Project Yamaha TX750 Part 12 A question of balance…
Classic Motorcycle Mechanics|September 2021
Only The Beach Boys had good vibrations… so what’s Mark been up to, to sort out the bad ones coming from his TX750?
MARK HAYCOCK

If you have ever ridden aBritish 650 or 750 paralleltwin you will know something about engine vibration. As a passenger it was even worse and I remember being unable to keep my feet on the foot-rests on occasions because the vibration was not just uncomfortable, but painful.

Another effect the vibration had was apparent on a friend’s Tiger 750 and that left a trail of loosened nuts and bolts behind it.

Maybe there was an engineering solution? Norton thought so in the mid-1960s when it introduced the Commando. The engine and rear suspension formed an assembly which was rubber mounted in the frame and this did work on mine. But the assembly needed careful setting up and could allow the engine to bounce up and down if there was a slight misfire.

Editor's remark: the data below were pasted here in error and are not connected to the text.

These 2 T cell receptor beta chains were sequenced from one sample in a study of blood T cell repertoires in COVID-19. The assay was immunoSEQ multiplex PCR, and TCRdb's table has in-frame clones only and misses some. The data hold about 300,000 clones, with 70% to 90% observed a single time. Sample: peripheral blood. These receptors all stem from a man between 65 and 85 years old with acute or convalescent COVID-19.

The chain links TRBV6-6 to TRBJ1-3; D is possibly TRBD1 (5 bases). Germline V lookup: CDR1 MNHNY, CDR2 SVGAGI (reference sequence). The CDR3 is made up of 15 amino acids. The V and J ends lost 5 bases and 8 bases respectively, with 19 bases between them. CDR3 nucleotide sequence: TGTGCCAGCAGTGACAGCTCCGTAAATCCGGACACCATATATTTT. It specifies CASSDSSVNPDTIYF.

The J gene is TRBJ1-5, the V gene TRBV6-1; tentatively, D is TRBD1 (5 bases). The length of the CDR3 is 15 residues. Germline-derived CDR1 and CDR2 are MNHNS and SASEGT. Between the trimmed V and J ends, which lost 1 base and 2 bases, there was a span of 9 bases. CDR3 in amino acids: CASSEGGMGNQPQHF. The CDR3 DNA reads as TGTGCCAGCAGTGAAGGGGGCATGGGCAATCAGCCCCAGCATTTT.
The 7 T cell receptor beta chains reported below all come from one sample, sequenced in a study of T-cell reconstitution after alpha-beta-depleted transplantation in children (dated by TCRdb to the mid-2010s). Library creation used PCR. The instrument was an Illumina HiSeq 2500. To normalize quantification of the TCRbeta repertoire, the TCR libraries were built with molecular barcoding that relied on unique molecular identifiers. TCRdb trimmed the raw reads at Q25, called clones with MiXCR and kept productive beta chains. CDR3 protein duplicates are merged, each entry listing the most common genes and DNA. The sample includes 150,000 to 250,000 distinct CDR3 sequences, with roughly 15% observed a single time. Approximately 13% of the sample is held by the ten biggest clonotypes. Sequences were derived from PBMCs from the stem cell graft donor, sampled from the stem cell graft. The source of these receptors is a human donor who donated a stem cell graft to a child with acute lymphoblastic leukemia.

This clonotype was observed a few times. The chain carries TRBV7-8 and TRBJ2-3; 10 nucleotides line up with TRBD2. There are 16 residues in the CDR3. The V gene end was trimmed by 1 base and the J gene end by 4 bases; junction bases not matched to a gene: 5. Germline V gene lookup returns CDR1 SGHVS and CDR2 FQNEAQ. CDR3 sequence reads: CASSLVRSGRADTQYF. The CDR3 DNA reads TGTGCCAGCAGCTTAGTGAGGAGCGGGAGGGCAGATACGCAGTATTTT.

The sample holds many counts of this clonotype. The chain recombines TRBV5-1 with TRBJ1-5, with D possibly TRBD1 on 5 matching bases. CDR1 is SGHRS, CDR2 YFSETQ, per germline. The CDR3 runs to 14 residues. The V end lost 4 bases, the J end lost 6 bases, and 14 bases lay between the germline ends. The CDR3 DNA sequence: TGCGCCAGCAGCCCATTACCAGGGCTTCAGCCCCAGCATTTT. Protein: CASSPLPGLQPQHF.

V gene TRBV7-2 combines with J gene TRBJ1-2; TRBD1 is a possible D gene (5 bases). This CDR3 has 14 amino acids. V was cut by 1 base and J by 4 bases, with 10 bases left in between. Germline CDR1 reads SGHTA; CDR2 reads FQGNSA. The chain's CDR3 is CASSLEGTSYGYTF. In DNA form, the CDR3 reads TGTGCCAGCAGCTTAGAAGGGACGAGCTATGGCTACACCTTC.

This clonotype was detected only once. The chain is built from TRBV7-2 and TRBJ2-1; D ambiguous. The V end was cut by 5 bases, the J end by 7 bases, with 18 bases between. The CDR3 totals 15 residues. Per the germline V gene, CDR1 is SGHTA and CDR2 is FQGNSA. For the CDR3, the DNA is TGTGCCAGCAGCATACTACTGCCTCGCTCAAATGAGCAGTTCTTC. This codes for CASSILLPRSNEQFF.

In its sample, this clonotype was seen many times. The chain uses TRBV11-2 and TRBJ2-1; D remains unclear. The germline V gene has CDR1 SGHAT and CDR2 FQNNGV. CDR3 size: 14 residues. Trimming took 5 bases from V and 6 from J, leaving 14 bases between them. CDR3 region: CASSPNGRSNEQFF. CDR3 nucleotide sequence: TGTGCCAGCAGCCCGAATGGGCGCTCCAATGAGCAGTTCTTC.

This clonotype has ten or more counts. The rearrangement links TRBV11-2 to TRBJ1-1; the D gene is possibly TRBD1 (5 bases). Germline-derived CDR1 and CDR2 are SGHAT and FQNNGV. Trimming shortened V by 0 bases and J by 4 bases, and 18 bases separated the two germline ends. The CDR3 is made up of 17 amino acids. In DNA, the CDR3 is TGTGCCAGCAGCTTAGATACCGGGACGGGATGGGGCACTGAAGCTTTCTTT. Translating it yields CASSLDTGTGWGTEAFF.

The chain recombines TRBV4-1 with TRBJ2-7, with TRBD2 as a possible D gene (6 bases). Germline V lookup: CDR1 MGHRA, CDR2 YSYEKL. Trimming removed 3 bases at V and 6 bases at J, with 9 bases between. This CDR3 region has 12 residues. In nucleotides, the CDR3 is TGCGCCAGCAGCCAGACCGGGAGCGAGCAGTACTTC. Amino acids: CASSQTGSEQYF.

A better solution would be to eliminate the vibration altogether, and that is what Yamaha explored in the early 1970s. The principle was to connect the crankshaft to eccentrically mounted weights, which would introduce an equal, but opposite vibration which would cancel everything out. The TX500 had the crankpins spaced at 180 degrees and a single weighted shaft was enough to do the job. The TX750, however, had a 360-degree crank and for that two separate weights were used.

On the 750, the weights were mounted on two shafts mounted on needle roller bearings, which were driven by an endless chain from the crank. (Photo 1) shows the balancer and cam-chains on the crank. One balancer shaft rotated in the forward (i.e. crankshaft) direction whilst the other went backwards and this was done by the way that the chain was threaded around sprockets on the shafts. The weights were different sizes also. (Photo 2) shows the larger weight.

The chain would need a way to keep it properly tensioned and a non-adjustable spring-loaded wheel, much like that on the Honda CB750 primary chains, was fitted. Evidently it did not work, as it was deleted after a short time without being replaced. I have seen a reference to a change for the sprockets to have a 1mm offset (i.e. radial, not axial) to take up slack and I wonder if this explains what the four springs we see in Photo 2 are for? The springs are not mentioned in any Yamaha literature; I assumed they were to provide a little resilience in the drive to make it smoother, but perhaps not.

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